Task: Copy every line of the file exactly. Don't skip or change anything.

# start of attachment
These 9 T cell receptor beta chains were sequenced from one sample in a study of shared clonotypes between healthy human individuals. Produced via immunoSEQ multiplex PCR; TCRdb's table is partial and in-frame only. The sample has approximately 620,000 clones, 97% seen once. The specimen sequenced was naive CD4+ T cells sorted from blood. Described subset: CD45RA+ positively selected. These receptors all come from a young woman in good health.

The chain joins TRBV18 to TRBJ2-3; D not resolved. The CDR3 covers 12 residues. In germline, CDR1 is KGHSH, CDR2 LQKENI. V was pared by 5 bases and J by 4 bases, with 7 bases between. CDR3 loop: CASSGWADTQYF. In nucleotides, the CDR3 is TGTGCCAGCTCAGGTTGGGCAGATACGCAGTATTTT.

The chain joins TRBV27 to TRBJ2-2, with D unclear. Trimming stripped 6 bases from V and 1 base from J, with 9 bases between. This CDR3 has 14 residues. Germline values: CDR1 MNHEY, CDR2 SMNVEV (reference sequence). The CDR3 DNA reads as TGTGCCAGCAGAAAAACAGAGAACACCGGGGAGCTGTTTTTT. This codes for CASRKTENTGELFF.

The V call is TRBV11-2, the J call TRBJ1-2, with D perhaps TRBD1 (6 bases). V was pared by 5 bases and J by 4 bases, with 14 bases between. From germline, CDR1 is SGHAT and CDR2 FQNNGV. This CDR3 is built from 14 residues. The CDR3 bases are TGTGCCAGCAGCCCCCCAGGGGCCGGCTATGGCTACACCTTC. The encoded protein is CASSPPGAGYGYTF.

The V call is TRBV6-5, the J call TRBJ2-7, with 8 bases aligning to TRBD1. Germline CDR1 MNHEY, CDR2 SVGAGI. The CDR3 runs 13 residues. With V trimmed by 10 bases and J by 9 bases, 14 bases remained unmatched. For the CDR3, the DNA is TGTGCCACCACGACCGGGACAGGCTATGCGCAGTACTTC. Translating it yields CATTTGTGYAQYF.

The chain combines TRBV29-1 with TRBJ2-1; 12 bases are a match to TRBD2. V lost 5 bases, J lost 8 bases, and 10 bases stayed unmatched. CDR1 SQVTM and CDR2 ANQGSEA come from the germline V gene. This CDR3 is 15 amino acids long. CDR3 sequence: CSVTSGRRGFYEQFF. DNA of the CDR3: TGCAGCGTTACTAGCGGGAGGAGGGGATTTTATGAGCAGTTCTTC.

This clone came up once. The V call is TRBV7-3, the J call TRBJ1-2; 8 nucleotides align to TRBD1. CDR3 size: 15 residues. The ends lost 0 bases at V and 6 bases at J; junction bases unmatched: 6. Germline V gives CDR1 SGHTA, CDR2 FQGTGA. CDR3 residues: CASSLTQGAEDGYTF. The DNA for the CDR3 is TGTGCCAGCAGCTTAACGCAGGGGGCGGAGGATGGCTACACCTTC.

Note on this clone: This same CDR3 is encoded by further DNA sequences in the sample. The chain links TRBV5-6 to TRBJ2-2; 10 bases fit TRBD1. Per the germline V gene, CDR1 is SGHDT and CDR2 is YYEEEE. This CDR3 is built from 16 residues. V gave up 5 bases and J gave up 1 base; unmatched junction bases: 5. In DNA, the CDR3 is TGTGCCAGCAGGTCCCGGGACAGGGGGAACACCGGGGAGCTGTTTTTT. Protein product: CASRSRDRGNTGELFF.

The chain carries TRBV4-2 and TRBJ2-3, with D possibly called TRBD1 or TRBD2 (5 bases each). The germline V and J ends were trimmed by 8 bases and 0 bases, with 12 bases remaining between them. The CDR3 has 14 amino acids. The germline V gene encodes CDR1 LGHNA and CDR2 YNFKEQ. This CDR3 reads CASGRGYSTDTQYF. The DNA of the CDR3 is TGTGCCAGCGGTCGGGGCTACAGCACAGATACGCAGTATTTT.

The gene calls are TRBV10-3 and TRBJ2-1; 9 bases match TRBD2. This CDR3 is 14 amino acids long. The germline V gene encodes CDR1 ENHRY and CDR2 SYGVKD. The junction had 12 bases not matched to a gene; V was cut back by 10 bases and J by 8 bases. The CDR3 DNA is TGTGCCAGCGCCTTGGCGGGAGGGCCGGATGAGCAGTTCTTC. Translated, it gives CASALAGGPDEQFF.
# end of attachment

These 9 T cell receptor beta chains were sequenced from one sample in a study of shared clonotypes between healthy human individuals. Produced via immunoSEQ multiplex PCR; TCRdb's table is partial and in-frame only. The sample has approximately 620,000 clones, 97% seen once. The specimen sequenced was naive CD4+ T cells sorted from blood. Described subset: CD45RA+ positively selected. These receptors all come from a young woman in good health.

The chain joins TRBV18 to TRBJ2-3; D not resolved. The CDR3 covers 12 residues. In germline, CDR1 is KGHSH, CDR2 LQKENI. V was pared by 5 bases and J by 4 bases, with 7 bases between. CDR3 loop: CASSGWADTQYF. In nucleotides, the CDR3 is TGTGCCAGCTCAGGTTGGGCAGATACGCAGTATTTT.

The chain joins TRBV27 to TRBJ2-2, with D unclear. Trimming stripped 6 bases from V and 1 base from J, with 9 bases between. This CDR3 has 14 residues. Germline values: CDR1 MNHEY, CDR2 SMNVEV (reference sequence). The CDR3 DNA reads as TGTGCCAGCAGAAAAACAGAGAACACCGGGGAGCTGTTTTTT. This codes for CASRKTENTGELFF.

The V call is TRBV11-2, the J call TRBJ1-2, with D perhaps TRBD1 (6 bases). V was pared by 5 bases and J by 4 bases, with 14 bases between. From germline, CDR1 is SGHAT and CDR2 FQNNGV. This CDR3 is built from 14 residues. The CDR3 bases are TGTGCCAGCAGCCCCCCAGGGGCCGGCTATGGCTACACCTTC. The encoded protein is CASSPPGAGYGYTF.

The V call is TRBV6-5, the J call TRBJ2-7, with 8 bases aligning to TRBD1. Germline CDR1 MNHEY, CDR2 SVGAGI. The CDR3 runs 13 residues. With V trimmed by 10 bases and J by 9 bases, 14 bases remained unmatched. For the CDR3, the DNA is TGTGCCACCACGACCGGGACAGGCTATGCGCAGTACTTC. Translating it yields CATTTGTGYAQYF.

The chain combines TRBV29-1 with TRBJ2-1; 12 bases are a match to TRBD2. V lost 5 bases, J lost 8 bases, and 10 bases stayed unmatched. CDR1 SQVTM and CDR2 ANQGSEA come from the germline V gene. This CDR3 is 15 amino acids long. CDR3 sequence: CSVTSGRRGFYEQFF. DNA of the CDR3: TGCAGCGTTACTAGCGGGAGGAGGGGATTTTATGAGCAGTTCTTC.

This clone came up once. The V call is TRBV7-3, the J call TRBJ1-2; 8 nucleotides align to TRBD1. CDR3 size: 15 residues. The ends lost 0 bases at V and 6 bases at J; junction bases unmatched: 6. Germline V gives CDR1 SGHTA, CDR2 FQGTGA. CDR3 residues: CASSLTQGAEDGYTF. The DNA for the CDR3 is TGTGCCAGCAGCTTAACGCAGGGGGCGGAGGATGGCTACACCTTC.

Note on this clone: This same CDR3 is encoded by further DNA sequences in the sample. The chain links TRBV5-6 to TRBJ2-2; 10 bases fit TRBD1. Per the germline V gene, CDR1 is SGHDT and CDR2 is YYEEEE. This CDR3 is built from 16 residues. V gave up 5 bases and J gave up 1 base; unmatched junction bases: 5. In DNA, the CDR3 is TGTGCCAGCAGGTCCCGGGACAGGGGGAACACCGGGGAGCTGTTTTTT. Protein product: CASRSRDRGNTGELFF.

The chain carries TRBV4-2 and TRBJ2-3, with D possibly called TRBD1 or TRBD2 (5 bases each). The germline V and J ends were trimmed by 8 bases and 0 bases, with 12 bases remaining between them. The CDR3 has 14 amino acids. The germline V gene encodes CDR1 LGHNA and CDR2 YNFKEQ. This CDR3 reads CASGRGYSTDTQYF. The DNA of the CDR3 is TGTGCCAGCGGTCGGGGCTACAGCACAGATACGCAGTATTTT.

The gene calls are TRBV10-3 and TRBJ2-1; 9 bases match TRBD2. This CDR3 is 14 amino acids long. The germline V gene encodes CDR1 ENHRY and CDR2 SYGVKD. The junction had 12 bases not matched to a gene; V was cut back by 10 bases and J by 8 bases. The CDR3 DNA is TGTGCCAGCGCCTTGGCGGGAGGGCCGGATGAGCAGTTCTTC. Translated, it gives CASALAGGPDEQFF.